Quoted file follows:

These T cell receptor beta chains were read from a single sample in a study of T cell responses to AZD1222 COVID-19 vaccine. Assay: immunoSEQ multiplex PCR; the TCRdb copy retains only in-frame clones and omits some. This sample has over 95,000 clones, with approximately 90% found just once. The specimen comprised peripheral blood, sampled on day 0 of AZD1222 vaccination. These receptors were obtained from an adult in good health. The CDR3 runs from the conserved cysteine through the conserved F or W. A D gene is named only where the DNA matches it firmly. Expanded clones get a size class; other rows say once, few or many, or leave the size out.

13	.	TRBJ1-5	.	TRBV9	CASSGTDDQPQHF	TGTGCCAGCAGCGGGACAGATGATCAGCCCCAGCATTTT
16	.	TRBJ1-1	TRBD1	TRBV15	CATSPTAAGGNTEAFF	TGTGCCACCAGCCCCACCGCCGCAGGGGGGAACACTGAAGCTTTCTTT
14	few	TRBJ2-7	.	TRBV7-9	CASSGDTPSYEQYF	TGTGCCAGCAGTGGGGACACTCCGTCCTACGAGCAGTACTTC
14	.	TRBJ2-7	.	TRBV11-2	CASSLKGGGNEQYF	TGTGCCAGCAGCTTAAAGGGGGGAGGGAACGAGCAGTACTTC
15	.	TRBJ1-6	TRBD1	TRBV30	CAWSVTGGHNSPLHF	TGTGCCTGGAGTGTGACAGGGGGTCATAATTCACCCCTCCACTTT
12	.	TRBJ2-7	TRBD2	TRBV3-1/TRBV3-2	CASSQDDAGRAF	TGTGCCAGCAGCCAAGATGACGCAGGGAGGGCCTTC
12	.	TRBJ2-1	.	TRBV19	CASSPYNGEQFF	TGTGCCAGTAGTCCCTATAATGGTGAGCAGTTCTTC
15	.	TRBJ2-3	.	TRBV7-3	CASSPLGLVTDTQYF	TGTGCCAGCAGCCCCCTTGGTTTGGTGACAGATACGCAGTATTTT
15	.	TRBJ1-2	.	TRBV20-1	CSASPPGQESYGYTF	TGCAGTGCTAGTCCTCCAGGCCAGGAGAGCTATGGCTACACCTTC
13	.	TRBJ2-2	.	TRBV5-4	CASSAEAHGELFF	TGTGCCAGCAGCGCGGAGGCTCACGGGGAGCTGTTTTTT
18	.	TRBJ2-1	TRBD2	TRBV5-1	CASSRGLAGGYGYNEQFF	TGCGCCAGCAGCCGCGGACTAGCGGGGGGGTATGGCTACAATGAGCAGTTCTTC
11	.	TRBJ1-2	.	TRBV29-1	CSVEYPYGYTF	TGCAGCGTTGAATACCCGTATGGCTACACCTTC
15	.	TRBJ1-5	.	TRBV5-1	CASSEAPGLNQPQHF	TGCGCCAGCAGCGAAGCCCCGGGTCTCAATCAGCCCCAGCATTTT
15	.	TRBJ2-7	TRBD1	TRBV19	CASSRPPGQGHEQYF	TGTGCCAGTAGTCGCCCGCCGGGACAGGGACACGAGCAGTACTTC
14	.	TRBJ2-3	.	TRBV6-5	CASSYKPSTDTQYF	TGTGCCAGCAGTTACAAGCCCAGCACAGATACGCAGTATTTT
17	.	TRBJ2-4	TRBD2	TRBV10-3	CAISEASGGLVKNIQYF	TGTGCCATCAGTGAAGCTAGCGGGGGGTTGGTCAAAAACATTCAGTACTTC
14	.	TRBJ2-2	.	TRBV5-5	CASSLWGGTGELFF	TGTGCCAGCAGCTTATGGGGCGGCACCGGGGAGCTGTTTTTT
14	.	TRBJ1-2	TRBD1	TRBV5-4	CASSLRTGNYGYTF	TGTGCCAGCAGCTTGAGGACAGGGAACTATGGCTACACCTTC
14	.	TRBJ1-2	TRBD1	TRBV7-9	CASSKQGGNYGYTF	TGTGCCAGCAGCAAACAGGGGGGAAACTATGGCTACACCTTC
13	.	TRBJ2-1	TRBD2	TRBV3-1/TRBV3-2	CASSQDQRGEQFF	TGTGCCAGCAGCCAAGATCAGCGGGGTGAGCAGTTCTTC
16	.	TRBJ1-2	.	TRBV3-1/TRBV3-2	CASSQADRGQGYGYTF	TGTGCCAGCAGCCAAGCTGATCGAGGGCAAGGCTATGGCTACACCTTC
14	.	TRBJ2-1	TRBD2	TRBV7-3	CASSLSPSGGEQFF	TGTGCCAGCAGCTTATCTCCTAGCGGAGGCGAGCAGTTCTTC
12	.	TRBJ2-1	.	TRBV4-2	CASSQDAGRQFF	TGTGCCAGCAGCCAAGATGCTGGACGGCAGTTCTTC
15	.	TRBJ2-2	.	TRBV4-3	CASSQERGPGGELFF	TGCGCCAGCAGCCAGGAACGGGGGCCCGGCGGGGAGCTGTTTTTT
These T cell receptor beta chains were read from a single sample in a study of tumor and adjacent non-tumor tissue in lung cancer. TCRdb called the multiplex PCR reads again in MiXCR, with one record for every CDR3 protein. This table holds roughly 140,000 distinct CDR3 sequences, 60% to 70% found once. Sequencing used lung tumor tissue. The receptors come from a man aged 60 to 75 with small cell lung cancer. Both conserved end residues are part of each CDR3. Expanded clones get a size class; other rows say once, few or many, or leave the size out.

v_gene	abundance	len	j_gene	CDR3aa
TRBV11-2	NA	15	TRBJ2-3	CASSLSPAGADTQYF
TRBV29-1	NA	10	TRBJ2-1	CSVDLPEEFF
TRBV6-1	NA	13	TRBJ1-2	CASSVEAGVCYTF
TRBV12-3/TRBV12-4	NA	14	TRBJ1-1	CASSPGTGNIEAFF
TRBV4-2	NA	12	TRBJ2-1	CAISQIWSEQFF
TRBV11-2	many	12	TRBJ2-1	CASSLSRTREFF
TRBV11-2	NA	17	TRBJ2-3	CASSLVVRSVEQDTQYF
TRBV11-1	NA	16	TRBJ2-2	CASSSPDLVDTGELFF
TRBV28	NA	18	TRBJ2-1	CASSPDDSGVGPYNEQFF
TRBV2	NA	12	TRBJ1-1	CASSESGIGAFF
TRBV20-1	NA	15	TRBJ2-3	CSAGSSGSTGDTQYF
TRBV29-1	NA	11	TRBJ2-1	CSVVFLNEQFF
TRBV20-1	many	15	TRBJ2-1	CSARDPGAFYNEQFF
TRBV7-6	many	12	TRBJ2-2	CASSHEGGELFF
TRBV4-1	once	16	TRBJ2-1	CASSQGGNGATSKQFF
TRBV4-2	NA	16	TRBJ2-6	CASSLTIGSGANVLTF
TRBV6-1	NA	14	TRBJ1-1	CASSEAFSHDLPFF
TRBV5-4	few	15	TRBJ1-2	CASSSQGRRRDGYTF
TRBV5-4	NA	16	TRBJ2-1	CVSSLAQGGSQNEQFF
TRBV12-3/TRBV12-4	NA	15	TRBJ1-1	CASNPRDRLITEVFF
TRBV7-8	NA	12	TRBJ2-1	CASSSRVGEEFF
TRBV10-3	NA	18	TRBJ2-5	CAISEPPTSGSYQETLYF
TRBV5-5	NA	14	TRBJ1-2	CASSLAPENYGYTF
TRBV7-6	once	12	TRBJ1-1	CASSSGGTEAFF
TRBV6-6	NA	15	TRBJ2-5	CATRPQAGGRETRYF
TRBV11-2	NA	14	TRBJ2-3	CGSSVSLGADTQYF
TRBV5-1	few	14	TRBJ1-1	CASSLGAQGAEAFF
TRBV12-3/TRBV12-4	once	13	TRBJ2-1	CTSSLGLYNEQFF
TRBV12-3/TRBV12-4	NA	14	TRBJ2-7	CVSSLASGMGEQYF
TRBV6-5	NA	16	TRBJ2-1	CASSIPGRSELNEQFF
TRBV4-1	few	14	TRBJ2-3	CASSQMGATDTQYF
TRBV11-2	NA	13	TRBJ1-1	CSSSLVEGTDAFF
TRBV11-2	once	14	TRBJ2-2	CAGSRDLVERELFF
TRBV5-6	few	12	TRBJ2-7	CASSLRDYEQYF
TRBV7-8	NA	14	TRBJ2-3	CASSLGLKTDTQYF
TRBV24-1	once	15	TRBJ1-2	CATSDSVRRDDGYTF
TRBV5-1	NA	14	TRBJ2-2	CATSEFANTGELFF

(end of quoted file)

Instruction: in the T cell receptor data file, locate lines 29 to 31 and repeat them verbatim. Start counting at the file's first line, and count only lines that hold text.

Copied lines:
TRBV29-1	NA	10	TRBJ2-1	CSVDLPEEFF
TRBV6-1	NA	13	TRBJ1-2	CASSVEAGVCYTF
TRBV12-3/TRBV12-4	NA	14	TRBJ1-1	CASSPGTGNIEAFF